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Google stops showing California news as CA seeks to force tech to pay for news

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(The Center Square) – In response to a proposed California bill that would force social media and search engine companies to pay news organizations for their content, Google stopped showing local California news organizations in its search results to some California users.

Under the California Journalism Preservation Act, social media companies and search engines would be required to pay a share of their advertising revenue to news organizations based on how much organizations’ content shows up in social media feeds or search results. This payment would have no cap, leading Google to say “the uncapped financial exposure created by CJPA would be unworkable.”

AB 886 was passed by the California Assembly midway through 2023 and is currently sitting in the Senate Judiciary Committee, without a publicly available assigned hearing date.

“Huge technology platforms like Google and Meta have coerced newsrooms to share the content they produce, which the platforms sell advertising against, while providing little to no compensation in return,” wrote bill author Assemblymember Buffy Wicks, D-Oakland.

In opposition, the Chamber of Progress argues that the legislation would likely result in lower news visibility and leave out local news organizations.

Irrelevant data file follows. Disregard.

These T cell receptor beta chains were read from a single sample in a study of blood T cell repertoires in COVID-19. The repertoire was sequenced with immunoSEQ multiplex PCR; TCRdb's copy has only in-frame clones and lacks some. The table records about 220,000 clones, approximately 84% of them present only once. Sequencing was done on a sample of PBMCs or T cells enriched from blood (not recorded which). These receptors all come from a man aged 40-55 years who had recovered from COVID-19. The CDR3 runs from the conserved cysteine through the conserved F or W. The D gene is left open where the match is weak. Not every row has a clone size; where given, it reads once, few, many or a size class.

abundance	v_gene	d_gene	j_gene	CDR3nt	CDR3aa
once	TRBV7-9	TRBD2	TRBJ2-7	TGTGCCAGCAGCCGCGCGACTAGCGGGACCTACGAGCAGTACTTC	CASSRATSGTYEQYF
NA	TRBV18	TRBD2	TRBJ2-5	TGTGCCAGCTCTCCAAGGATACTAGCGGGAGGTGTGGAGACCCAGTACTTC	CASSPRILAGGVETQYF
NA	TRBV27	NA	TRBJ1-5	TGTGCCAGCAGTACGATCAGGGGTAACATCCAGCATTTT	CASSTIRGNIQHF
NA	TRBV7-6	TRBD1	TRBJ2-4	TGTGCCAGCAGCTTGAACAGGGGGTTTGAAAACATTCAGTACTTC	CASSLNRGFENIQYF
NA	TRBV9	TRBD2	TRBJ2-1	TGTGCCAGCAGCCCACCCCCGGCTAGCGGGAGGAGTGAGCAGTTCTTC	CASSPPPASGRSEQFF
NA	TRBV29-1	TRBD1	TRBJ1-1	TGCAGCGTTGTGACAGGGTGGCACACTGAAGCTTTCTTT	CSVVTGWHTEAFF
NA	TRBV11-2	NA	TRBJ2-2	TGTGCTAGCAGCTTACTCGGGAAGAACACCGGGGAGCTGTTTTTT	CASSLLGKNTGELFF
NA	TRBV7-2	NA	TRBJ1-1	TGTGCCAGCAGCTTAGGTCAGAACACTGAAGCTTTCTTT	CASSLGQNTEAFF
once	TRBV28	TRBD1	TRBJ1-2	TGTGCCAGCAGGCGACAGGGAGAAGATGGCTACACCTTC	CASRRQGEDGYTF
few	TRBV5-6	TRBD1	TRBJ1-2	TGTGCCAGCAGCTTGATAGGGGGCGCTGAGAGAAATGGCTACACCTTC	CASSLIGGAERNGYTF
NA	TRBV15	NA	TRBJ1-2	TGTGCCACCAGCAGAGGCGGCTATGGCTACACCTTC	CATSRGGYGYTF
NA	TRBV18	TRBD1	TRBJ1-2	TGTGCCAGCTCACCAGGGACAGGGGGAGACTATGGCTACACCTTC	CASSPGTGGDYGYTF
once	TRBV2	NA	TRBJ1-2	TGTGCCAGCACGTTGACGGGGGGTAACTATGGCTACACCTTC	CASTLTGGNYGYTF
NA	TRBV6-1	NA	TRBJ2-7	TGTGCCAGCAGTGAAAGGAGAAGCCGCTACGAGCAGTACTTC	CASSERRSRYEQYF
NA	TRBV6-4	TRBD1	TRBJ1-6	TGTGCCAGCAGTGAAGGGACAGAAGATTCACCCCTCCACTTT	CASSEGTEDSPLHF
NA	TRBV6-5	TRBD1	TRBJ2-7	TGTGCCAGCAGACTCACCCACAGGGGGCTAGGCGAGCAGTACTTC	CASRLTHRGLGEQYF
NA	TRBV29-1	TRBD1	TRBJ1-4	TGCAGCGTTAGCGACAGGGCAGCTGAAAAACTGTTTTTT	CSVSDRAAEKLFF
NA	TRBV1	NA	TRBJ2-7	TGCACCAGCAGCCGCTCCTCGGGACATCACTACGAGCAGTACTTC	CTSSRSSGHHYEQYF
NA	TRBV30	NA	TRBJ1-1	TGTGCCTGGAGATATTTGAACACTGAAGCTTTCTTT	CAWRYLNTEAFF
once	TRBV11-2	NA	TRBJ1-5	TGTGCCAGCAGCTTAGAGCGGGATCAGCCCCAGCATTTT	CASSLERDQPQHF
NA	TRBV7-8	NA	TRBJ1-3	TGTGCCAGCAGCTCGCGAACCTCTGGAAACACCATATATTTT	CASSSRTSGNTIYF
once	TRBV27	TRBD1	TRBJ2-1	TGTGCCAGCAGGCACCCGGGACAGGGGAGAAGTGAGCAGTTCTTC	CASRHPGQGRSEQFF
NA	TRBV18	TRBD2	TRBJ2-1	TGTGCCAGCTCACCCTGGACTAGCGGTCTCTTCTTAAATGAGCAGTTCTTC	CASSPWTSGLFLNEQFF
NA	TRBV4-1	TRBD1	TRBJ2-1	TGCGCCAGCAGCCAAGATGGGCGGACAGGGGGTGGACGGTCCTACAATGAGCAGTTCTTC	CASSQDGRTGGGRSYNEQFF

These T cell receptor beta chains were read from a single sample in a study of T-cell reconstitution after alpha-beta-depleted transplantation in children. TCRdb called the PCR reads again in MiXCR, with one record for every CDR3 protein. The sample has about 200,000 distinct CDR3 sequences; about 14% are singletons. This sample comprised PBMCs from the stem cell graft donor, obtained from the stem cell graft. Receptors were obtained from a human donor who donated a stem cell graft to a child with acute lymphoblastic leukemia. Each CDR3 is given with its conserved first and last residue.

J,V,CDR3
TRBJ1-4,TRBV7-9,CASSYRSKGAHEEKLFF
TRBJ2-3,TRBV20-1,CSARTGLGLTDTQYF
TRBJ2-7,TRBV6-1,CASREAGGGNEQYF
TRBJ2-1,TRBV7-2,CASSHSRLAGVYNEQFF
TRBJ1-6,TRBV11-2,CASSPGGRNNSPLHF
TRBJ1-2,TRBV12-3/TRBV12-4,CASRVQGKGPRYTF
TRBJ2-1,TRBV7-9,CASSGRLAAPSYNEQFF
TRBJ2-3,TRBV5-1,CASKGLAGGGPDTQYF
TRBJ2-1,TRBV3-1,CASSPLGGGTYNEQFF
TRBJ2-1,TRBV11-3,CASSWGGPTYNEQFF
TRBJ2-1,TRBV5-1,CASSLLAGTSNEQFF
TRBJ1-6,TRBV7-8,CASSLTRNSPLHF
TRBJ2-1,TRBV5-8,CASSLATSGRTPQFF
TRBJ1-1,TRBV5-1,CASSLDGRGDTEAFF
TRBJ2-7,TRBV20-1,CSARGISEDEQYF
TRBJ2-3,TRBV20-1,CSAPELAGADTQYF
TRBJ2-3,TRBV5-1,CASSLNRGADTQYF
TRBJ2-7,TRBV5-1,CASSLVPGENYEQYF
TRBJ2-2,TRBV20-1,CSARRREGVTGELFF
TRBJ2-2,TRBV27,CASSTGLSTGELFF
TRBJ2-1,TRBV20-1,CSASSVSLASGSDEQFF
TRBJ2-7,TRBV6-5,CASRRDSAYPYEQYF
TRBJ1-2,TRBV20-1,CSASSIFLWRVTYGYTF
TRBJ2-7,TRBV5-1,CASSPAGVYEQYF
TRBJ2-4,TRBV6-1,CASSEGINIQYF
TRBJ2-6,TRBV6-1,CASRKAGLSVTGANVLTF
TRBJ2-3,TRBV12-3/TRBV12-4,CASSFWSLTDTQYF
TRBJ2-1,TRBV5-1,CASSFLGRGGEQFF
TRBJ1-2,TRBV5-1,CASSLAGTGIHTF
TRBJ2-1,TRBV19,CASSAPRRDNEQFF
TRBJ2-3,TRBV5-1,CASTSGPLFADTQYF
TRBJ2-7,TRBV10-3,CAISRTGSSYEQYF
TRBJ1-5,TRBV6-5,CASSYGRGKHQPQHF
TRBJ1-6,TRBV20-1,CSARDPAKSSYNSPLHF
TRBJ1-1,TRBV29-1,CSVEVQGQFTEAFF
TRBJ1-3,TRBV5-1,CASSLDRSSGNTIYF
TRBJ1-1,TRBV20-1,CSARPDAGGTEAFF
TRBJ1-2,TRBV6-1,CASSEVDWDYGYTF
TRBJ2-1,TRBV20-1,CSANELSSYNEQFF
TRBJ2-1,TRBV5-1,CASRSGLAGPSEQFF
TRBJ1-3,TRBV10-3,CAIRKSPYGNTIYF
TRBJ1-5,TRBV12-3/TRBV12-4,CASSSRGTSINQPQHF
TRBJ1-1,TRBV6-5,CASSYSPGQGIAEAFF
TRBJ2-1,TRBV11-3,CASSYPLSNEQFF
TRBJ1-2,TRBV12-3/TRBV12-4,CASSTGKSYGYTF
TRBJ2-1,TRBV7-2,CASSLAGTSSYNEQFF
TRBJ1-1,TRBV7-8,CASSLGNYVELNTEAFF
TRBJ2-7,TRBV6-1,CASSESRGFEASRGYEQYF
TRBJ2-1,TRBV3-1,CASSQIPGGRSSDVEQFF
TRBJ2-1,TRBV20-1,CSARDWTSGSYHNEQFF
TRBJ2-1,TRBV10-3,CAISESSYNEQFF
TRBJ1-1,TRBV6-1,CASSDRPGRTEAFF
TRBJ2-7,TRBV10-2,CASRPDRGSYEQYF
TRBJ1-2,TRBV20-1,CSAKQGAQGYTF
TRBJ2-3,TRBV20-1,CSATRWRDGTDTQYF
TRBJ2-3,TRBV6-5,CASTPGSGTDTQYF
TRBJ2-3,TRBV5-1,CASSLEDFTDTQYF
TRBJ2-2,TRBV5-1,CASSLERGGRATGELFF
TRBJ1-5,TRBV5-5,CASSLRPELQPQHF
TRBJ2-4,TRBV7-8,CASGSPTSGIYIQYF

“This legislation sets a dangerous precedent of the government mandating the type of online information that platforms must pay for and also incentivizes platforms to not display or present hyperlinks to news sources,” wrote the Chamber in formal opposition. “We have seen this play out internationally. In Australia, platforms were only allowed to bypass the link tax by simply cutting payment deals with the large news companies directly, completely denying any support for local news organizations, as this bill intends to do.”

Google Vice President Jaffer Zaidi explained support for alternatives to the CJPA in a company news post announcing why Google would not be showing California news results for some California users.

“A healthy news industry in California will require support from both the California government and a broad base of private companies. This support should involve predictable, broad-based contributions, structured in ways that do not harm smaller, local publishers to benefit the largest players and hedge fund owners,” wrote Zaidi. “It must also maintain the principles of the open web, which is critical to ensuring news publishers can connect with people for free.”